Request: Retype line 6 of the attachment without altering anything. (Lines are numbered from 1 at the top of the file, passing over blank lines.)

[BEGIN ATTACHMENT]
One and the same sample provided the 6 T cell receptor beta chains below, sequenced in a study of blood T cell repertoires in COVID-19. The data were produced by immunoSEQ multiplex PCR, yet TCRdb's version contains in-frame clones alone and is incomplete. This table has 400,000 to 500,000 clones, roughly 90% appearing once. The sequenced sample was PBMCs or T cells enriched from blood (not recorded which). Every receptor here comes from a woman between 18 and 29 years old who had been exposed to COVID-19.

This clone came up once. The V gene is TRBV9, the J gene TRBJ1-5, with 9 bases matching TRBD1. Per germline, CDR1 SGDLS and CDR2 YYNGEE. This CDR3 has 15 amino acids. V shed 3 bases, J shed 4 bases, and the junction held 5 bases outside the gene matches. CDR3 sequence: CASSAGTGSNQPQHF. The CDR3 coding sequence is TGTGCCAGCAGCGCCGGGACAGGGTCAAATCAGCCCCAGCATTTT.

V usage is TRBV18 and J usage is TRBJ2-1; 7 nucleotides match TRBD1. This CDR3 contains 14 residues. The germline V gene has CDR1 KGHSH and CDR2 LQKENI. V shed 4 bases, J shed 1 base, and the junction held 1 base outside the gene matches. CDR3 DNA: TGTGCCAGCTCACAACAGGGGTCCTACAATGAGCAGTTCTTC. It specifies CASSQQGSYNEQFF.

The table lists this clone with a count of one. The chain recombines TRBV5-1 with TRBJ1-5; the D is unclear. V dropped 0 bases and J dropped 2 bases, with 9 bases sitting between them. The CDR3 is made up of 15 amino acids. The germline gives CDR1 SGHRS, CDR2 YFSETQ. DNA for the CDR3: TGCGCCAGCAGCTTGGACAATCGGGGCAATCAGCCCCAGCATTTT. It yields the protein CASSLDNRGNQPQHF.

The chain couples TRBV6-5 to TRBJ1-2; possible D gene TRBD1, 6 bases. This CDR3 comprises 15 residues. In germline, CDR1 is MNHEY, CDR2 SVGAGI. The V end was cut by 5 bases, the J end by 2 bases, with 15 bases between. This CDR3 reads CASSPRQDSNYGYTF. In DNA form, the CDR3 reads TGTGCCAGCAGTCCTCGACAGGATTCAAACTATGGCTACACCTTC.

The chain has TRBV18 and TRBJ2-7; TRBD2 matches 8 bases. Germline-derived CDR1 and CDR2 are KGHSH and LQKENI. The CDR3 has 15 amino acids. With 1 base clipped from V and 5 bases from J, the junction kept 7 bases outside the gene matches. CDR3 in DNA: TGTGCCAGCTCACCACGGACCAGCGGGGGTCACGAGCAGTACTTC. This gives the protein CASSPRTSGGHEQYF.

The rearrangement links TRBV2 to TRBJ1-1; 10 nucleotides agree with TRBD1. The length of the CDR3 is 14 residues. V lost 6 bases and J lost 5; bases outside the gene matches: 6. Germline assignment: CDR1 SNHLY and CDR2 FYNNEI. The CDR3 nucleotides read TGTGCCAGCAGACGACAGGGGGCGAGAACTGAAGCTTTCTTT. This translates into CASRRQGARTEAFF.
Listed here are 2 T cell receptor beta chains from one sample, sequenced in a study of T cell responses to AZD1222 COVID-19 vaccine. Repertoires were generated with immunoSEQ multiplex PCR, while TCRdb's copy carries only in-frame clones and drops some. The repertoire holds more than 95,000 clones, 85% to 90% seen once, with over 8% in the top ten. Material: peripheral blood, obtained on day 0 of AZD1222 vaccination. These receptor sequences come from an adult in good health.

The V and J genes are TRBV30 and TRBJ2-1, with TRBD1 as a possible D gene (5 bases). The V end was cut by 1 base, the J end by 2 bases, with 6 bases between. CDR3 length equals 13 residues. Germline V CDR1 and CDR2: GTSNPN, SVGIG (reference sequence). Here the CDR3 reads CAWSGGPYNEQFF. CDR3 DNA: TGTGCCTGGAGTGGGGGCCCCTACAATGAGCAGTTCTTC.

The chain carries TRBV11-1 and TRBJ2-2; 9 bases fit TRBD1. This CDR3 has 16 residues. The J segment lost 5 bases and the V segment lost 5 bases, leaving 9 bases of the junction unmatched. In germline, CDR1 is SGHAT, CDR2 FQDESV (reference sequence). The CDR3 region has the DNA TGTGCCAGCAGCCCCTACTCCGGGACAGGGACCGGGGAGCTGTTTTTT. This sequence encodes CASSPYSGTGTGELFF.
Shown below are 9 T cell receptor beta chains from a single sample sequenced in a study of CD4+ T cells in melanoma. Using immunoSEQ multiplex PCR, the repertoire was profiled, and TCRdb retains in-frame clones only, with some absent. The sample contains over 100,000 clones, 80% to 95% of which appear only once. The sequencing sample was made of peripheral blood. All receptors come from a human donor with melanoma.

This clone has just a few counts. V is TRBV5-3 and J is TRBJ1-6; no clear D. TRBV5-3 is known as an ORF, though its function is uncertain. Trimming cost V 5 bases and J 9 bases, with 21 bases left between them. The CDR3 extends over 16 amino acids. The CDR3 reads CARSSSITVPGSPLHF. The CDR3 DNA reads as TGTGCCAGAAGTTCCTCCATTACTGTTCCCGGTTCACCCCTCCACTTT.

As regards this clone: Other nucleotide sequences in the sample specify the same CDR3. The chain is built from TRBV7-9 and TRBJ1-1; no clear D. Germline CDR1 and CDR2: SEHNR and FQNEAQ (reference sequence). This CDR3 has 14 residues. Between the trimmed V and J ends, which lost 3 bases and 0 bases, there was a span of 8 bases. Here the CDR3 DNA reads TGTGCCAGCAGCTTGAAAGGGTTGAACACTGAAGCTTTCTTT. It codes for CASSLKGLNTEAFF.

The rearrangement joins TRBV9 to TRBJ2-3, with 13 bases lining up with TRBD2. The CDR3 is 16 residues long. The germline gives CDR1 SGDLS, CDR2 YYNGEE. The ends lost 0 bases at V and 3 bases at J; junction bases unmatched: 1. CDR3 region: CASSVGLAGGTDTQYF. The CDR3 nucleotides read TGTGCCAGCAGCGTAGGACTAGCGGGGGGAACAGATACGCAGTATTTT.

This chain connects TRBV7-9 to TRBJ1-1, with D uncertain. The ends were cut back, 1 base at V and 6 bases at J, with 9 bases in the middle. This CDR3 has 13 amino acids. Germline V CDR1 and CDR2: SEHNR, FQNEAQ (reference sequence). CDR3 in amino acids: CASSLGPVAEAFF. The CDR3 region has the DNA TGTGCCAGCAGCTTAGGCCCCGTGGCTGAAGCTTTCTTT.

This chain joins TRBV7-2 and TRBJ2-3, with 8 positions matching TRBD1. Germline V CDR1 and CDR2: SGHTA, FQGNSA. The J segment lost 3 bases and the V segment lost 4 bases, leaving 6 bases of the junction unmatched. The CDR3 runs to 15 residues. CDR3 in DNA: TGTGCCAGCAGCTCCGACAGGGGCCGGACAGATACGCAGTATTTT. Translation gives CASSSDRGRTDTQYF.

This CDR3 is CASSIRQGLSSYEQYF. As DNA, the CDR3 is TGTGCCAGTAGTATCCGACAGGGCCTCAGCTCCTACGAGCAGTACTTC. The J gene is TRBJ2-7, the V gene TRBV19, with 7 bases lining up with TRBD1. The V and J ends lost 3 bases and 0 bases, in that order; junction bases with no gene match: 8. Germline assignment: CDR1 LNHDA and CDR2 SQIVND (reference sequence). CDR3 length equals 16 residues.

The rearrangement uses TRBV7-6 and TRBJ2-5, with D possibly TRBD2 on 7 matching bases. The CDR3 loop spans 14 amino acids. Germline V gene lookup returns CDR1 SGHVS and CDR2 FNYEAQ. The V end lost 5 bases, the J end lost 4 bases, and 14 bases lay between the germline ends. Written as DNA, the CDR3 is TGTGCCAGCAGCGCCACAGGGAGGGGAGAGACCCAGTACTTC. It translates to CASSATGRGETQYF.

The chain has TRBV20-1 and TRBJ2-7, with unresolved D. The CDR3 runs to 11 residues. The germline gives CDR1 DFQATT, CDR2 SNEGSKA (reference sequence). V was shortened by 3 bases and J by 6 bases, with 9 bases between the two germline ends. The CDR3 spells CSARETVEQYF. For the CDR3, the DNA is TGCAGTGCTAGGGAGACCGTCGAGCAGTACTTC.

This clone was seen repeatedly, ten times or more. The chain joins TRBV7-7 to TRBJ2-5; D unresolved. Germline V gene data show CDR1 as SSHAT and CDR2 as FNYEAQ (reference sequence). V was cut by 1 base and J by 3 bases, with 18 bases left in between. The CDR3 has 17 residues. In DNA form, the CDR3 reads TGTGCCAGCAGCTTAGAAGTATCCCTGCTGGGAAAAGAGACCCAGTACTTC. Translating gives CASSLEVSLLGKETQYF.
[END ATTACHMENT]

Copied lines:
The chain has TRBV18 and TRBJ2-7; TRBD2 matches 8 bases. Germline-derived CDR1 and CDR2 are KGHSH and LQKENI. The CDR3 has 15 amino acids. With 1 base clipped from V and 5 bases from J, the junction kept 7 bases outside the gene matches. CDR3 in DNA: TGTGCCAGCTCACCACGGACCAGCGGGGGTCACGAGCAGTACTTC. This gives the protein CASSPRTSGGHEQYF.